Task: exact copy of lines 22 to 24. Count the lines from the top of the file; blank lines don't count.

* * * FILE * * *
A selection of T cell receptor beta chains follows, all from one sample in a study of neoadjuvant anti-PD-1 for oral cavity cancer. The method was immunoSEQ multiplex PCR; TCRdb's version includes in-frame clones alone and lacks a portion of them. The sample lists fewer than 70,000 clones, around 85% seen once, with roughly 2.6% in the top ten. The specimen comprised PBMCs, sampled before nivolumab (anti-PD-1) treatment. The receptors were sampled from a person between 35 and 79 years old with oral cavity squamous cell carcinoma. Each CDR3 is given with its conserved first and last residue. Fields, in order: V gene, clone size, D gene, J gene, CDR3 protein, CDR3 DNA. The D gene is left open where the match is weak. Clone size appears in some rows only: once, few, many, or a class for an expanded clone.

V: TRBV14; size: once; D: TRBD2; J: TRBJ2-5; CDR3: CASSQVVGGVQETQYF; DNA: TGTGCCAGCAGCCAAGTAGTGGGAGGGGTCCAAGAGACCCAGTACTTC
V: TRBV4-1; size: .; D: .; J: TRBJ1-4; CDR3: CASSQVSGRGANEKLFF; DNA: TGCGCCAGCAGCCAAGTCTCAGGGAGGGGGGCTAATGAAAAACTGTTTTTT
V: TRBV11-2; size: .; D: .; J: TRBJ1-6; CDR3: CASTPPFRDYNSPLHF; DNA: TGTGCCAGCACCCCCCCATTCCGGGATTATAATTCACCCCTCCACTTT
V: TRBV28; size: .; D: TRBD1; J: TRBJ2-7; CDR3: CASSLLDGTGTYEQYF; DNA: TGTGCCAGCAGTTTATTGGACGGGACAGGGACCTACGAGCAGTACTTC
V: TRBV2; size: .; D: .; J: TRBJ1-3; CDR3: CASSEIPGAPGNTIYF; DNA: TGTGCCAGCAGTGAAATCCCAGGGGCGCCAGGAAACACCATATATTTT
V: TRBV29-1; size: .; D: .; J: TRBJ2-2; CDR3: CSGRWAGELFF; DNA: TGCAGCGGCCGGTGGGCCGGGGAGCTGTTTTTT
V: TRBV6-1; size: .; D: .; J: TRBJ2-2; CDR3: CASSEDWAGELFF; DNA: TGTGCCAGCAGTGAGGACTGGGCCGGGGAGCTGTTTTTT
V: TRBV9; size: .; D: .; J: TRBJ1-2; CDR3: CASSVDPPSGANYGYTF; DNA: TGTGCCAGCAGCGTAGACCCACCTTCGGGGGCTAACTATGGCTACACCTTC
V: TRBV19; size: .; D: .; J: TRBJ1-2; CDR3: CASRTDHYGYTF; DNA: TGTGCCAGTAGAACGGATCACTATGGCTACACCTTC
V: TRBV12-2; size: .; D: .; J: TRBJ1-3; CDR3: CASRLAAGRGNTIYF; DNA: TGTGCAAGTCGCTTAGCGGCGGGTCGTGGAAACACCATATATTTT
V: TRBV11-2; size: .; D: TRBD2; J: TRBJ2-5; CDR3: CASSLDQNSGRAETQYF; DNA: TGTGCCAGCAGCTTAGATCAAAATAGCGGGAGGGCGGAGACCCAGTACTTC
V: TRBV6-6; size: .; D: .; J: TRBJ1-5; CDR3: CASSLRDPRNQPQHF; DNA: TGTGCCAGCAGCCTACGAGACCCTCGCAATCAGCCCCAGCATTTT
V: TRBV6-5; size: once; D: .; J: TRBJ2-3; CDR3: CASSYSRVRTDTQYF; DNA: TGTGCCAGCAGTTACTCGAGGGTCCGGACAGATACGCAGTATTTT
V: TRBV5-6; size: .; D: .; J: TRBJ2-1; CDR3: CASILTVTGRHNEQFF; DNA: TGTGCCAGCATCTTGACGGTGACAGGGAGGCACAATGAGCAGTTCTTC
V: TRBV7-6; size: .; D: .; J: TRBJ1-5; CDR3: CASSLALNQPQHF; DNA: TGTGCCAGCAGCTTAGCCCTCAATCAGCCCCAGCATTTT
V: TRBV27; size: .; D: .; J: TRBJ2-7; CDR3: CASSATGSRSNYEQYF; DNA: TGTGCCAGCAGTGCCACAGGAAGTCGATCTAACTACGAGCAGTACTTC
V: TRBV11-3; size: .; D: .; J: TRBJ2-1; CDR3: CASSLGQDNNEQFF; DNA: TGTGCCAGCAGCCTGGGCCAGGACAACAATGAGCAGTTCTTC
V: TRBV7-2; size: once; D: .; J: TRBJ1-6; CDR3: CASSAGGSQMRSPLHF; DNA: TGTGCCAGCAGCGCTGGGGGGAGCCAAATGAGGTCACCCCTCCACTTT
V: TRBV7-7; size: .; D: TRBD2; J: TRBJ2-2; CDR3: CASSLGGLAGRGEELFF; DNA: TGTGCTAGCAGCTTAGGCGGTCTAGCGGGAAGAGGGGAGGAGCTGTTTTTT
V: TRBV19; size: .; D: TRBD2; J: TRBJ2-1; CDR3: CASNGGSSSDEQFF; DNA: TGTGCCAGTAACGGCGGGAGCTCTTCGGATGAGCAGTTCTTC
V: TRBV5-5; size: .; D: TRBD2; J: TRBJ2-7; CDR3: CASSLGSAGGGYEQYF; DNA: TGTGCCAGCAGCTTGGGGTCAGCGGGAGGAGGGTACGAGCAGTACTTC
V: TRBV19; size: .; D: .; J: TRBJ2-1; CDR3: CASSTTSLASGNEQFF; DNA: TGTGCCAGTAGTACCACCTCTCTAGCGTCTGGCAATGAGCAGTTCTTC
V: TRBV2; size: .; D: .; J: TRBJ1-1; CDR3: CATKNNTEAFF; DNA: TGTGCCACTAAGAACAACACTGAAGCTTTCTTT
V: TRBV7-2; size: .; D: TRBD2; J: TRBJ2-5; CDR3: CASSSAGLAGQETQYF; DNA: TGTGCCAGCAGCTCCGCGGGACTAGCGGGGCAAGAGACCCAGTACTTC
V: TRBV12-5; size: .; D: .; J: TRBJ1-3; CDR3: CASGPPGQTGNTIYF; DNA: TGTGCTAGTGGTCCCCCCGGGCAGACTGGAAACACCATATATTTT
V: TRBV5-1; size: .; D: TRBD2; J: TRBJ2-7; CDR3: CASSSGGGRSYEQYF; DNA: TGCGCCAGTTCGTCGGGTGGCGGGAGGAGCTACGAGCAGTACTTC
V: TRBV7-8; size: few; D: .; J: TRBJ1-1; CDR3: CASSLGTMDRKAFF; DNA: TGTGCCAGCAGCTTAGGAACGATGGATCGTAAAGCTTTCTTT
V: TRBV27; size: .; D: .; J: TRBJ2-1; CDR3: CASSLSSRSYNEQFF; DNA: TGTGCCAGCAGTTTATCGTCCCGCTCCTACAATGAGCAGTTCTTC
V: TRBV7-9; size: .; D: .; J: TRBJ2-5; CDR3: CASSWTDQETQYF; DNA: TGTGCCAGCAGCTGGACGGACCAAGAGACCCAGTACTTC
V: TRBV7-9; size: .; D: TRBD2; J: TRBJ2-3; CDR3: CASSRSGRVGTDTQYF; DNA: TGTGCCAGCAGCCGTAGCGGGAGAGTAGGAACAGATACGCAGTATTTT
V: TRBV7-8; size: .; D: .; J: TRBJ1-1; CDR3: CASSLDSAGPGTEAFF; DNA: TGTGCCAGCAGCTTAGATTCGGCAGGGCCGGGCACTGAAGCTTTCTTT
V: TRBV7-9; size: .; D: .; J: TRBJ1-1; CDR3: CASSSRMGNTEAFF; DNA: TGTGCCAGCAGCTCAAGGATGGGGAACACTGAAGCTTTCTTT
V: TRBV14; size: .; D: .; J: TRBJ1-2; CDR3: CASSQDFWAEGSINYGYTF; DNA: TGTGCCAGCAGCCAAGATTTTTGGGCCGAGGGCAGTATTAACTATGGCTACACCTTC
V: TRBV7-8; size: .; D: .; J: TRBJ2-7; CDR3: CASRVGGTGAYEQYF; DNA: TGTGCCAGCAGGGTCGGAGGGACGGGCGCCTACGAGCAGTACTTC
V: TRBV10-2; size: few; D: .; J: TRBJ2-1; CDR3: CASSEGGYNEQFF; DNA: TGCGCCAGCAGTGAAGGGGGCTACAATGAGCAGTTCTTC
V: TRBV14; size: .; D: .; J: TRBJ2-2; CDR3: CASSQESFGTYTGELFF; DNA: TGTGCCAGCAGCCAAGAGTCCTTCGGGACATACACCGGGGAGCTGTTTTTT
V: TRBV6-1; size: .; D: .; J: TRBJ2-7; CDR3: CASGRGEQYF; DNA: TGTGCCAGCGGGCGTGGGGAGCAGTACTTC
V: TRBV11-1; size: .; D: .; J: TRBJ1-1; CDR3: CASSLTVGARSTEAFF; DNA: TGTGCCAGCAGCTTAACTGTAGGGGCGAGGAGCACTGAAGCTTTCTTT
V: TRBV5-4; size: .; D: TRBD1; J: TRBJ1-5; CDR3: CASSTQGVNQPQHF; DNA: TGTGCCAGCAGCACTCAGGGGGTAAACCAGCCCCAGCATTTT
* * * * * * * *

V: TRBV5-5; size: .; D: TRBD2; J: TRBJ2-7; CDR3: CASSLGSAGGGYEQYF; DNA: TGTGCCAGCAGCTTGGGGTCAGCGGGAGGAGGGTACGAGCAGTACTTC
V: TRBV19; size: .; D: .; J: TRBJ2-1; CDR3: CASSTTSLASGNEQFF; DNA: TGTGCCAGTAGTACCACCTCTCTAGCGTCTGGCAATGAGCAGTTCTTC
V: TRBV2; size: .; D: .; J: TRBJ1-1; CDR3: CATKNNTEAFF; DNA: TGTGCCACTAAGAACAACACTGAAGCTTTCTTT